|Two of the comparisons attached as Exhibit A to the complaint|
Robert J. Lang, arguably the world's most famous origami artist, and several other co-plaintiffs have filed a complaint in federal court against painter and film maker Sarah Morris alleging her "Origami series" (2007) infringes their copyrighted artworks of crease patterns ["the lines of a crease pattern represent the folds needed to create a three-dimensional origami model from a sheet of paper"]. The complaint states that Morris "transferred crease patterns to canvas and applied household gloss paint to the spaces between the lines. Morris has represented in interviews and promotional materials that the paintings in the Origami series are based on "found origami designs" or "traditional" patterns." Twenty-four of the approximately thirty-seven works comprising the series are said to be "strikingly similar" to the copyrighted crease patterns, which are in no way referenced nor attributed to their original authors. Each of the original artworks was either the subject of a valid Certificate of Copyright Registration or of a pending application for registration, though failure to register an original artwork ("original" in a legal sense) does not preclude copyright protection completely -- it goes to the question of the relief a plaintiff can seek. Except in relation to those rights under §106A(a), to be able to claim statutory damages in the alternative to compensatory damages and attorney's fees, the work the subject of the litigation must have been registered no later than the earlier of 3 months from the date of first publication or 1 month after the copyright owner learnt of the infringement, which explains why the relief sought differs depending on the crease pattern.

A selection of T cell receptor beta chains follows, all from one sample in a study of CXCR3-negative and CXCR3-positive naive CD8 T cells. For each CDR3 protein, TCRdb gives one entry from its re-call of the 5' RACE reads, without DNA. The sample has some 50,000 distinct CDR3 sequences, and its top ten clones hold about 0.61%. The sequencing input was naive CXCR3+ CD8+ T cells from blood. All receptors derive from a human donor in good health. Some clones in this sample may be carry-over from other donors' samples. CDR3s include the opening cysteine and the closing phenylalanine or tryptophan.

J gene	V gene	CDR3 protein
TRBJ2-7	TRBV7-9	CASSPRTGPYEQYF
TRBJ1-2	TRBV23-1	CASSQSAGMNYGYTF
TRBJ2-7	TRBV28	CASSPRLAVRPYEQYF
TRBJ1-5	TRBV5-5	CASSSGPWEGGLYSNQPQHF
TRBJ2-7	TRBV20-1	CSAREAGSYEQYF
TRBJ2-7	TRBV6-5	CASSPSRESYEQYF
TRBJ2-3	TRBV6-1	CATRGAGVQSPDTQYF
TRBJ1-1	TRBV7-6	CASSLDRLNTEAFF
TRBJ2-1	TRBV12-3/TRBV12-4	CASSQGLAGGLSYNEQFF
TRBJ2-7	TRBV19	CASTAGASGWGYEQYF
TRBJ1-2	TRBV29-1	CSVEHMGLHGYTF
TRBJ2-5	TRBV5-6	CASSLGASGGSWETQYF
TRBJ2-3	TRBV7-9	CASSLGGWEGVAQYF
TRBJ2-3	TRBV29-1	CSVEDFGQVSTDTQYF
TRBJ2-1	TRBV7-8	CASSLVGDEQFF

The complaint lays out the facts in detail but doesn't state why it is that Sarah Morris' actions allegedly constitute copyright infringement for which the plaintiff is entitled to relief at law. In other words, the complaint doesn't point to the relevant law under which Morris' actions could amount to copyright infringement (most likely because the applicable pleading standard merely requires the plaintiff to put the defendant "on notice" rather than pleading the complaint "with particularity"). However, if you go to Lang's website you will find a brief summary of the main legal argument, this being that the owner of a copyright has exclusive rights under § 106(2) of the Copyright Act (17 U.S.C.) not only over an original work but also in respect of any and all "derivative works" (see § 101 for the statutory definition of "derivative work," though note that case law has added significant substance to such definition). If the court (often a single district court judge on a motion for summary judgment) finds that the "Origami series" paintings are derivative of the copyright-protected crease patterns then defendant's counsel may raise the affirmative defense of "fair use," recently posted about in the context of the Patrick Cariou v. Richard Prince litigation. There's quite a bit of overlap in the facts between Morris and Prince and I would expect the defense to fail in this case, just like it did for Richard Prince... One final thought on the complaint: curiously, it emphasizes throughout how Morris' actions were "wilful." This is interesting since there is no mental requirement to be found liable for copyright infringement (i.e., liability can attach irrespective of whether the infringement was intentional or not). Therefore, I assume the reason for making the allegation is because the court may, and likely would, award a greater amount of damages where the infringement is found to have been wilful.